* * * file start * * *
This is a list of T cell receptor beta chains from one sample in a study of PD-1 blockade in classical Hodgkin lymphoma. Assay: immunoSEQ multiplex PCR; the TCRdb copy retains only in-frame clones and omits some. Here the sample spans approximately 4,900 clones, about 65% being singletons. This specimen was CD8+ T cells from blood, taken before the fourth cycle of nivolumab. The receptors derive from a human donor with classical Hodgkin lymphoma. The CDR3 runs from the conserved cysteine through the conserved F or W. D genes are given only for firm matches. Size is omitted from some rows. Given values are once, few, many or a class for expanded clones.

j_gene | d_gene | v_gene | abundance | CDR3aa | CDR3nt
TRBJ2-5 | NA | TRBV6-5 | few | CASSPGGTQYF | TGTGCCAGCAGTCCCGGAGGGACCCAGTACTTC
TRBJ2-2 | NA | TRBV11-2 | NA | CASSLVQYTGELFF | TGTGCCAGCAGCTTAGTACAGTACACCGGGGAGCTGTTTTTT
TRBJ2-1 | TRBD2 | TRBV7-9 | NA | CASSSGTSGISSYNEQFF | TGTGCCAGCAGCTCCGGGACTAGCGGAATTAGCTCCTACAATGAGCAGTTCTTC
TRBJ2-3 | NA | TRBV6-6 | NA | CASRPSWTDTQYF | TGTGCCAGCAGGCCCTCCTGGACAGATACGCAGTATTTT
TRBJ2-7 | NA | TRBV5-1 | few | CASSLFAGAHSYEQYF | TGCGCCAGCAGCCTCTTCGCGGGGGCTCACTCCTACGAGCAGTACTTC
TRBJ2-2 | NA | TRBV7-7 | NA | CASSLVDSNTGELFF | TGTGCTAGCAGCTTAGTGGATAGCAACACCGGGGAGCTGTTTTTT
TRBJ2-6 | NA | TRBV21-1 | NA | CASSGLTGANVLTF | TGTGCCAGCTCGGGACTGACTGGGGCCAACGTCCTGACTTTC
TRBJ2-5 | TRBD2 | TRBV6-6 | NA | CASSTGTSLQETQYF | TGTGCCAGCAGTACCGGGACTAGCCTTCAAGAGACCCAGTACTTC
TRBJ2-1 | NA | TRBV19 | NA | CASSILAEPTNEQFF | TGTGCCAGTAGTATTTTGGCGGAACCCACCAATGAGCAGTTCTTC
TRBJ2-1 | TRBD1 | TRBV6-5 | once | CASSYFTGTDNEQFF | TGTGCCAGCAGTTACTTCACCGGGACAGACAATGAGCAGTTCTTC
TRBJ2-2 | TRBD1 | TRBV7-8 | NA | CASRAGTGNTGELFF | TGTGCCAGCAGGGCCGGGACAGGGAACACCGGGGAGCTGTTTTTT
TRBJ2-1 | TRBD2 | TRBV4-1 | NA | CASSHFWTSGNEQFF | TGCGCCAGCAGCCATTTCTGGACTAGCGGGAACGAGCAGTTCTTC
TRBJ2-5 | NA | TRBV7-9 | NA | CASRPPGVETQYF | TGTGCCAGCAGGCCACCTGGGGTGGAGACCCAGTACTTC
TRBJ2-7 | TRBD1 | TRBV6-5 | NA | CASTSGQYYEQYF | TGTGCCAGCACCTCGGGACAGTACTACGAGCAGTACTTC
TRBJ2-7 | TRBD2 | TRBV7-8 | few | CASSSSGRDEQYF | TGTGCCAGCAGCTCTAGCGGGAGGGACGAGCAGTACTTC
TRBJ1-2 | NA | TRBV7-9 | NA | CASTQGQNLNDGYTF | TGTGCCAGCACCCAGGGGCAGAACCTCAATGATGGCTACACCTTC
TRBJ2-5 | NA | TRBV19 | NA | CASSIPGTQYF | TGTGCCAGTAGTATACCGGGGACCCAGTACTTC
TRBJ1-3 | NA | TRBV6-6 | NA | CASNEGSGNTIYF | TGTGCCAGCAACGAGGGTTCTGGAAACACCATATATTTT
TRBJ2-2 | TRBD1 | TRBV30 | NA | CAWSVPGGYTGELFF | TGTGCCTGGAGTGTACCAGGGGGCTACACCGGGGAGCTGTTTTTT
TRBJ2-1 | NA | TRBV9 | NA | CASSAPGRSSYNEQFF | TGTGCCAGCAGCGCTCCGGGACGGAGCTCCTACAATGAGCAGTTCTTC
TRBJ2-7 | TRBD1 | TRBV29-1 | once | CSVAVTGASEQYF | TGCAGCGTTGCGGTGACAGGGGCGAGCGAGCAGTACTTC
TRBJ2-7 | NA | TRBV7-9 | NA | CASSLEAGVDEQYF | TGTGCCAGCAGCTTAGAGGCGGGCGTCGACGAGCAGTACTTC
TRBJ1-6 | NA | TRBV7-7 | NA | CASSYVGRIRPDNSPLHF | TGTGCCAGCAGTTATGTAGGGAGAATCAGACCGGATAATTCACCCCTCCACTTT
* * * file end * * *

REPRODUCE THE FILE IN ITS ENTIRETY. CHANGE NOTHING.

This is a list of T cell receptor beta chains from one sample in a study of PD-1 blockade in classical Hodgkin lymphoma. Assay: immunoSEQ multiplex PCR; the TCRdb copy retains only in-frame clones and omits some. Here the sample spans approximately 4,900 clones, about 65% being singletons. This specimen was CD8+ T cells from blood, taken before the fourth cycle of nivolumab. The receptors derive from a human donor with classical Hodgkin lymphoma. The CDR3 runs from the conserved cysteine through the conserved F or W. D genes are given only for firm matches. Size is omitted from some rows. Given values are once, few, many or a class for expanded clones.

j_gene | d_gene | v_gene | abundance | CDR3aa | CDR3nt
TRBJ2-5 | NA | TRBV6-5 | few | CASSPGGTQYF | TGTGCCAGCAGTCCCGGAGGGACCCAGTACTTC
TRBJ2-2 | NA | TRBV11-2 | NA | CASSLVQYTGELFF | TGTGCCAGCAGCTTAGTACAGTACACCGGGGAGCTGTTTTTT
TRBJ2-1 | TRBD2 | TRBV7-9 | NA | CASSSGTSGISSYNEQFF | TGTGCCAGCAGCTCCGGGACTAGCGGAATTAGCTCCTACAATGAGCAGTTCTTC
TRBJ2-3 | NA | TRBV6-6 | NA | CASRPSWTDTQYF | TGTGCCAGCAGGCCCTCCTGGACAGATACGCAGTATTTT
TRBJ2-7 | NA | TRBV5-1 | few | CASSLFAGAHSYEQYF | TGCGCCAGCAGCCTCTTCGCGGGGGCTCACTCCTACGAGCAGTACTTC
TRBJ2-2 | NA | TRBV7-7 | NA | CASSLVDSNTGELFF | TGTGCTAGCAGCTTAGTGGATAGCAACACCGGGGAGCTGTTTTTT
TRBJ2-6 | NA | TRBV21-1 | NA | CASSGLTGANVLTF | TGTGCCAGCTCGGGACTGACTGGGGCCAACGTCCTGACTTTC
TRBJ2-5 | TRBD2 | TRBV6-6 | NA | CASSTGTSLQETQYF | TGTGCCAGCAGTACCGGGACTAGCCTTCAAGAGACCCAGTACTTC
TRBJ2-1 | NA | TRBV19 | NA | CASSILAEPTNEQFF | TGTGCCAGTAGTATTTTGGCGGAACCCACCAATGAGCAGTTCTTC
TRBJ2-1 | TRBD1 | TRBV6-5 | once | CASSYFTGTDNEQFF | TGTGCCAGCAGTTACTTCACCGGGACAGACAATGAGCAGTTCTTC
TRBJ2-2 | TRBD1 | TRBV7-8 | NA | CASRAGTGNTGELFF | TGTGCCAGCAGGGCCGGGACAGGGAACACCGGGGAGCTGTTTTTT
TRBJ2-1 | TRBD2 | TRBV4-1 | NA | CASSHFWTSGNEQFF | TGCGCCAGCAGCCATTTCTGGACTAGCGGGAACGAGCAGTTCTTC
TRBJ2-5 | NA | TRBV7-9 | NA | CASRPPGVETQYF | TGTGCCAGCAGGCCACCTGGGGTGGAGACCCAGTACTTC
TRBJ2-7 | TRBD1 | TRBV6-5 | NA | CASTSGQYYEQYF | TGTGCCAGCACCTCGGGACAGTACTACGAGCAGTACTTC
TRBJ2-7 | TRBD2 | TRBV7-8 | few | CASSSSGRDEQYF | TGTGCCAGCAGCTCTAGCGGGAGGGACGAGCAGTACTTC
TRBJ1-2 | NA | TRBV7-9 | NA | CASTQGQNLNDGYTF | TGTGCCAGCACCCAGGGGCAGAACCTCAATGATGGCTACACCTTC
TRBJ2-5 | NA | TRBV19 | NA | CASSIPGTQYF | TGTGCCAGTAGTATACCGGGGACCCAGTACTTC
TRBJ1-3 | NA | TRBV6-6 | NA | CASNEGSGNTIYF | TGTGCCAGCAACGAGGGTTCTGGAAACACCATATATTTT
TRBJ2-2 | TRBD1 | TRBV30 | NA | CAWSVPGGYTGELFF | TGTGCCTGGAGTGTACCAGGGGGCTACACCGGGGAGCTGTTTTTT
TRBJ2-1 | NA | TRBV9 | NA | CASSAPGRSSYNEQFF | TGTGCCAGCAGCGCTCCGGGACGGAGCTCCTACAATGAGCAGTTCTTC
TRBJ2-7 | TRBD1 | TRBV29-1 | once | CSVAVTGASEQYF | TGCAGCGTTGCGGTGACAGGGGCGAGCGAGCAGTACTTC
TRBJ2-7 | NA | TRBV7-9 | NA | CASSLEAGVDEQYF | TGTGCCAGCAGCTTAGAGGCGGGCGTCGACGAGCAGTACTTC
TRBJ1-6 | NA | TRBV7-7 | NA | CASSYVGRIRPDNSPLHF | TGTGCCAGCAGTTATGTAGGGAGAATCAGACCGGATAATTCACCCCTCCACTTT